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Devoted & Disgruntled 12: What Shall We Do About Theatre and the Performing Arts Now?

Artists and 'Experts': Cross-sector Collaboration

Rosalie White - 14 January 2017

WHO WAS THERE

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In attendance:
Rosalie White
Lara Lloyd
Chloe Whipple
Lizzie Crarer
Frances Stoakley-Merriman
Anna Barrett
Kate McGrath\
Harriet Usuer
David Lane
Rosie Scudder
Kate McStrew
Roger Kay
Jack Drewry
Joshua Gadsky
Naomi Kuyck-Cohen
Julia Payne
Matthew Linley\
And more…

Frances shared her experience of working on a project about Lichen at the Botanic Gardens Edinburgh.

Models for collaborations: 1) Artist has idea for new work, has some science content, finds scientists to ‘check the science’.

Another approach is as above and then involving them in the accessiblility/ accompanying workshops programme


Setting up collabs…. sharing skills and experience key. ‘speed dating’

Fuel example of collaboration with UCL's Ear Institute on their podcasts. in this example the lead researcher who they began the project with found and brought in the other collaborators

Researcher was movtivated by the idea that if academics engaged with artists, they would be more creative in their research.

Aberwystwth Uni artist in residence - outcomes?

How do you measure impact of this kind of work - did it make the researchers more creative?

In one example, the data that the artist collected was used by the scientist

Can be very exciting for an artist to work in this way because it opens up access to new industries - example given of an artist in attendance who was able to work with collaborators from the water industry. Can reinvent the form and enable stories to be told in different ways.

Micro and macro stories from science and art. Complicite given as an example of those who do a lot of research and collaborate in this way and make amazing work.


How can you get people to share stories? and resources?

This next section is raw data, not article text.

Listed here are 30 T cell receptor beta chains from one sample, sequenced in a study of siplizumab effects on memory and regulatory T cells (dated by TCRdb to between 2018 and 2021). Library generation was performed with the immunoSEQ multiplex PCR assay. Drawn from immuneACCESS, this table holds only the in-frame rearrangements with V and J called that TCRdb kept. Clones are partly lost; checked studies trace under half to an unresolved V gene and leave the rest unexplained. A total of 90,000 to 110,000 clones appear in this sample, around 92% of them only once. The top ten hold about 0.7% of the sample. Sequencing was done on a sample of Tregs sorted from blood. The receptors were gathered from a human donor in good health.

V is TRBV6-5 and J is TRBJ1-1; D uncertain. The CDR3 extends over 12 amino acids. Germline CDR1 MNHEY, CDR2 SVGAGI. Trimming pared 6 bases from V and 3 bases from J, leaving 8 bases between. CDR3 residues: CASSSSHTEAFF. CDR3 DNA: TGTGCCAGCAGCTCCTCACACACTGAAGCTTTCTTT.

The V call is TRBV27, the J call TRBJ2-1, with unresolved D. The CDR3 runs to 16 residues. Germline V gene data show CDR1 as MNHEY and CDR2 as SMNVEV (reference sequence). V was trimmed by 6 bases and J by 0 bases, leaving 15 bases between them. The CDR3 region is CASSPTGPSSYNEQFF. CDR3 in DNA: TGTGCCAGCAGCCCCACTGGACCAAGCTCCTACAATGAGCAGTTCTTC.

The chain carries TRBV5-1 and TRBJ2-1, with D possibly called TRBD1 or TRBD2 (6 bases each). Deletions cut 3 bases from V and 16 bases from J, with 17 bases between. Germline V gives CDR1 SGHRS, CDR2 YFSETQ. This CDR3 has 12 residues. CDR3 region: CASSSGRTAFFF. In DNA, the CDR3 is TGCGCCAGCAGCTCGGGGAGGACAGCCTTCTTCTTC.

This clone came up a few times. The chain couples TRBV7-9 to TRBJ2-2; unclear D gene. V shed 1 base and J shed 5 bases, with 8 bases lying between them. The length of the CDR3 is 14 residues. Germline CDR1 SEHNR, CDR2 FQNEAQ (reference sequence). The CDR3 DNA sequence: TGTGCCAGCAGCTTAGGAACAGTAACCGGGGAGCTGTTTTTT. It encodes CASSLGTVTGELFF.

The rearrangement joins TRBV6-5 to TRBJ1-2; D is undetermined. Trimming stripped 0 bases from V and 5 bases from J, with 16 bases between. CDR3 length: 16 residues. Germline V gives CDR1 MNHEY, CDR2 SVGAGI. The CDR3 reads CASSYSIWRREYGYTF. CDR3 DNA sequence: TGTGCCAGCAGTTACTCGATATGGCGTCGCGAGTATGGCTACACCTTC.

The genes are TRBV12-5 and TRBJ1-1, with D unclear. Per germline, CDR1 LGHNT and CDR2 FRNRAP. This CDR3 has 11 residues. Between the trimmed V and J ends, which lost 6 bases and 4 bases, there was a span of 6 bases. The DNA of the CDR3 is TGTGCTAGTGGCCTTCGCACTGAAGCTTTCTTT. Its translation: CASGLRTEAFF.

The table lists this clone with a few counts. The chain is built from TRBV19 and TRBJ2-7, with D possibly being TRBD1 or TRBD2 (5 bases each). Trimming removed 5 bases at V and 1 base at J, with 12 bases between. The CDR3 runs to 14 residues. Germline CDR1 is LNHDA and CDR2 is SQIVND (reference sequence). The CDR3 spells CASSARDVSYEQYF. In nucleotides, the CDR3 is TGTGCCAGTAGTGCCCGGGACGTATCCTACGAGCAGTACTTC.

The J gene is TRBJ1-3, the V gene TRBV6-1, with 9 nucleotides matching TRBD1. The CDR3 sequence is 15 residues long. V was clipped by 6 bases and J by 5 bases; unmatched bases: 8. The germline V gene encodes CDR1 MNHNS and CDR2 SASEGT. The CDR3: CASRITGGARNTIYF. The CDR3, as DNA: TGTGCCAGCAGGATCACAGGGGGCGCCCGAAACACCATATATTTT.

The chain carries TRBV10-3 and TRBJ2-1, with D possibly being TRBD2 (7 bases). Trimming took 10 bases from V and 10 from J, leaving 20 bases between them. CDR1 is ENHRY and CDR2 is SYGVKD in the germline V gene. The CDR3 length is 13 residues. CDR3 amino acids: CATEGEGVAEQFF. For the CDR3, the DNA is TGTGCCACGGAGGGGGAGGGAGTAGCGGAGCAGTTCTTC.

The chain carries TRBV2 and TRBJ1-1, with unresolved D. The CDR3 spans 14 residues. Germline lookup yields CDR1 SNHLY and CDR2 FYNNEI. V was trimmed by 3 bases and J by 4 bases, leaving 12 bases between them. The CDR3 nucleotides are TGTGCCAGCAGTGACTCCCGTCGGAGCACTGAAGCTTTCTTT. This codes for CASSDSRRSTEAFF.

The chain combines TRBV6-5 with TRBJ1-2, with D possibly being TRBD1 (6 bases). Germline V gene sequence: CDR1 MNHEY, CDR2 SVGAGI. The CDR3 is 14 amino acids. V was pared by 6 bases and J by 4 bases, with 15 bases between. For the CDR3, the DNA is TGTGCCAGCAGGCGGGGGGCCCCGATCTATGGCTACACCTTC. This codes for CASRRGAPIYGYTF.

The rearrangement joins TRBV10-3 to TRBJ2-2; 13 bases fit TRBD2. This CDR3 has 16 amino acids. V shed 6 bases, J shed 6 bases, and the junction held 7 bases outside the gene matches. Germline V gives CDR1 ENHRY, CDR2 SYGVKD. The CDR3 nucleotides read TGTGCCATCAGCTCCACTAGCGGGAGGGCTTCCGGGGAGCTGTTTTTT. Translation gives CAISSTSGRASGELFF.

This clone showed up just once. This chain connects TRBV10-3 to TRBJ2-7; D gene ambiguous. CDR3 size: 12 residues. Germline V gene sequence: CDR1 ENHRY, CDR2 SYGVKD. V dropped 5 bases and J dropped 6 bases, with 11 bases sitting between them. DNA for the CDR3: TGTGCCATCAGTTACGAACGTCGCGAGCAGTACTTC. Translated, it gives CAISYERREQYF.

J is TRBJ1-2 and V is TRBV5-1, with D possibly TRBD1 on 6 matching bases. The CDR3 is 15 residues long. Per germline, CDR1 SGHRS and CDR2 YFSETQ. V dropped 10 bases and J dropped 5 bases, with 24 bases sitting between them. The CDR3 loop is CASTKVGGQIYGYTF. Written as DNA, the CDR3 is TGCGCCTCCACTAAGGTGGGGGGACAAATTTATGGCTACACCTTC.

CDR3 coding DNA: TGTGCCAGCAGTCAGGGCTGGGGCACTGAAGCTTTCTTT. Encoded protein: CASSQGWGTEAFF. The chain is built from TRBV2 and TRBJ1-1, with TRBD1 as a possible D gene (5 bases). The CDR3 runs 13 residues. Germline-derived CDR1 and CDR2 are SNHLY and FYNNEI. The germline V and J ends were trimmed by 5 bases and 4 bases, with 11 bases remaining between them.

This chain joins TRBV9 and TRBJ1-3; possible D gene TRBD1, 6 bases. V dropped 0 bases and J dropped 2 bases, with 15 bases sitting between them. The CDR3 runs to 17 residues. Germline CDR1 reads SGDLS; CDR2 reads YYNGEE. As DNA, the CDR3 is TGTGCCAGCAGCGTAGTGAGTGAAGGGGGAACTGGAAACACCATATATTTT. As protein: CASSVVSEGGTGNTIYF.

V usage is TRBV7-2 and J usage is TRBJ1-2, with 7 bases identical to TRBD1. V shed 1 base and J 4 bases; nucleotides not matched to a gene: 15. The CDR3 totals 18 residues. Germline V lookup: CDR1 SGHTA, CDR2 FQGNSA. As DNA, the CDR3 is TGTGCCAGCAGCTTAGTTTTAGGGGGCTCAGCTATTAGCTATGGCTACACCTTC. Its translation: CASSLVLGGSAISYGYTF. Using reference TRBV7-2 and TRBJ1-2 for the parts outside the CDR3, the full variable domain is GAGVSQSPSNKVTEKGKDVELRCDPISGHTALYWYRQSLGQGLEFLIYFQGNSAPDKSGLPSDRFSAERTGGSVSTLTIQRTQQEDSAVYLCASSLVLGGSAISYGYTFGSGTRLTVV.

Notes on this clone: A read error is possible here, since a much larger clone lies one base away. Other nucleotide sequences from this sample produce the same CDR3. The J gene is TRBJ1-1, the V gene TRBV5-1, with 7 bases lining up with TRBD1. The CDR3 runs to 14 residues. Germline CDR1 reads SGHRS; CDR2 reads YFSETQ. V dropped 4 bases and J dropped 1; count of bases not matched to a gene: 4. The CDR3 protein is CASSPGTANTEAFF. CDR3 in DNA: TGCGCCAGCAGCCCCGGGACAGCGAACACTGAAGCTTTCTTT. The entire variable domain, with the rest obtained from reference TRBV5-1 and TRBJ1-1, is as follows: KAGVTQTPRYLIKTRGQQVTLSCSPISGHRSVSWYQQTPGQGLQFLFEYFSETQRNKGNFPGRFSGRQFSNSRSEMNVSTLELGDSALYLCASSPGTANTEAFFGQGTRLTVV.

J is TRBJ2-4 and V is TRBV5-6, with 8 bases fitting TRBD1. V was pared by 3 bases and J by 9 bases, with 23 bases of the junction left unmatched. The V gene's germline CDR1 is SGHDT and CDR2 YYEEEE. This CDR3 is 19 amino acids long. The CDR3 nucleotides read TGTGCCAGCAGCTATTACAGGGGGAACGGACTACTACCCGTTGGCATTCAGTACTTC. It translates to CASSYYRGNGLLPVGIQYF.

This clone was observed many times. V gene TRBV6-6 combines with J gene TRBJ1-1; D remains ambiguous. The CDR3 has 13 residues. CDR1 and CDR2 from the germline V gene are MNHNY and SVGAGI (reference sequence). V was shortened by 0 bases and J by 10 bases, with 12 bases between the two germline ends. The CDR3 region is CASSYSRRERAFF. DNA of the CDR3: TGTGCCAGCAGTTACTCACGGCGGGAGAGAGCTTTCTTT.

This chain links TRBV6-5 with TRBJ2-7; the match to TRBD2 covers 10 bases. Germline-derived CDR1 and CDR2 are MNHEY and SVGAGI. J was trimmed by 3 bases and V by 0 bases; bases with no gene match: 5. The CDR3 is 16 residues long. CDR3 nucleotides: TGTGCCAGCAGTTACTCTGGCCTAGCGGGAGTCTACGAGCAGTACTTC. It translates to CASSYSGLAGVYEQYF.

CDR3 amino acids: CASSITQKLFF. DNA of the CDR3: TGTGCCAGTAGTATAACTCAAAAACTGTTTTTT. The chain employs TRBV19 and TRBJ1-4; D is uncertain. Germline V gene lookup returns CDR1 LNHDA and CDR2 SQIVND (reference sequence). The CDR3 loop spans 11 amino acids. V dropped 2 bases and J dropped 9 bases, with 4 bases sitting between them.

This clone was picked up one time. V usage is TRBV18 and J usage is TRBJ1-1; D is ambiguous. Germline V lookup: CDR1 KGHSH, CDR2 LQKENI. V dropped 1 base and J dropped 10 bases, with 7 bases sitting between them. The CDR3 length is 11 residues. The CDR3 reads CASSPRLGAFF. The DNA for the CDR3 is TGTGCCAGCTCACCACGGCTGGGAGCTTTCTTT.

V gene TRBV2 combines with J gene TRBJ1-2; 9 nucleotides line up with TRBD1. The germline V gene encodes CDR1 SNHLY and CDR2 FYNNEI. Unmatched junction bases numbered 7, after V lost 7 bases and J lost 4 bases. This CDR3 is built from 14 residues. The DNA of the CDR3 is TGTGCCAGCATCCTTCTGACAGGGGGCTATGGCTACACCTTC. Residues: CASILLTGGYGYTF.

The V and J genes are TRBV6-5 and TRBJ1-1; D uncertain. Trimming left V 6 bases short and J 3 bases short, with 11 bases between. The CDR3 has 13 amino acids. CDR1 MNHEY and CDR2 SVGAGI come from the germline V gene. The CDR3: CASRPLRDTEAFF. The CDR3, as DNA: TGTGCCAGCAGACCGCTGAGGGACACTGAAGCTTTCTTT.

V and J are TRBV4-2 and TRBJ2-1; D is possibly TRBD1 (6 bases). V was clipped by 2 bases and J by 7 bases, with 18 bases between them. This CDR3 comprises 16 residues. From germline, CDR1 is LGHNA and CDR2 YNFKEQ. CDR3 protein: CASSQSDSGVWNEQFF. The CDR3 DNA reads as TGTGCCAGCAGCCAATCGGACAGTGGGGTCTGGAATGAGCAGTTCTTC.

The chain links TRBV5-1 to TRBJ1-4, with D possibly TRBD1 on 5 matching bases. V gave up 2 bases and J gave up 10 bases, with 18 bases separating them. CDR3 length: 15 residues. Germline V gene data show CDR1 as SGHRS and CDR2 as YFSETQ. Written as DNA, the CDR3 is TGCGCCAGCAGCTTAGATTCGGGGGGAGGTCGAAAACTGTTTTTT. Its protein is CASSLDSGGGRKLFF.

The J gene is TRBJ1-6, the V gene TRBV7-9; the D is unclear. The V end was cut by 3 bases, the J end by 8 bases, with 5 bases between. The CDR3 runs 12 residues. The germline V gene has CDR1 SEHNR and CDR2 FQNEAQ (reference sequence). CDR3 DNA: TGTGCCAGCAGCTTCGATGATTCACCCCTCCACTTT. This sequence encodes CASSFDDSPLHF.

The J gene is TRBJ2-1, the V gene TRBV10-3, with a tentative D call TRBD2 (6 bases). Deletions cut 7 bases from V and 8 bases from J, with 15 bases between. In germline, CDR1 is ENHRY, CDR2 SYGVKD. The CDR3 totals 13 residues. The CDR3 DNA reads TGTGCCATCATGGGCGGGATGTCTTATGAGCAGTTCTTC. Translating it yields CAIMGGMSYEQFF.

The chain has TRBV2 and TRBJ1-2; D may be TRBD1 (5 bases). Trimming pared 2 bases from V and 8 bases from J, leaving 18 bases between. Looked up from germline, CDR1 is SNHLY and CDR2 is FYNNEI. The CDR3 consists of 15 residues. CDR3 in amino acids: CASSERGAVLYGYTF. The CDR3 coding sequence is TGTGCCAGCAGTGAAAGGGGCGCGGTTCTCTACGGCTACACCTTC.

Artists are also ‘experts’ - expertise in storytelling and engaging people. Artists are often also phenomenal researchers.

You can do a lot even in a day of this type of collaboration. Fuel new project ‘short sharp shocks’ - one day in a room together

A botanist who didn't realise he was an artist.

Before you can collaborate you need to understand someone's world a bit. When people are really different and come together they can come out altered. It can be v powerful.

Positioning how you approach research as a starting point for the collaboration (example The Hub, music project w collab at the heart, nr Colchester). Or using thematic approach as a starting point.

It's not that hard to forge this type of collaboration! Just email them! If you're working on the same issue/ same outcome but coming from different sides then it can definitely work.

Journalism, expertise, we as a sector could be more collaborative. (eg defence of CNN by Fox), critics, writers, solidarity

This type of work is fun. If you are interested in many things you will learn a lot. But it is difficult.

Constant Change

Artists are good at asking stupid questions. Academics are sometimes limited by the need to sometimes seem to be competent

Then we discussed collaborations with the heritage sector for a while.

Diff sectors mean different:
- language
- timescales
- expectations
- contractual differences
- visitor numbers

Can't expect to start on the same page - do be clear about expectations at the start of a project

Trust is crucial, freedom to do what you like, respect what is imporant to them - if you are using their collection then they will feel protective

The benefit of gettting drunk together = aka social time, getting to know each other as human beings, asking about each other
EDIT TAGS

COMMENTS: 1

Chris Grady

15 January 2017

It has been fascinating working with a mix of academics, creative artists/theatremakers, and general interest groups, as we explore Revelation (see Naomi's session on Sun). My observations is that the academics began a little unsure of the artists, then became slightly in awe in a “how do you learn all the lines” , and then realised that the artists were professional inquiring minds too - and then the rich deep contextual exploration began.

When eventually a piece of art was delivered growing from the expert involvement, they did tend to revert first to “darling you were wonderful” and then when encouraged to speak from their academic hearts - the real collaboration and challenge of ideas continued.

I can't wait to continue the facilitation of these conversations

Cheers

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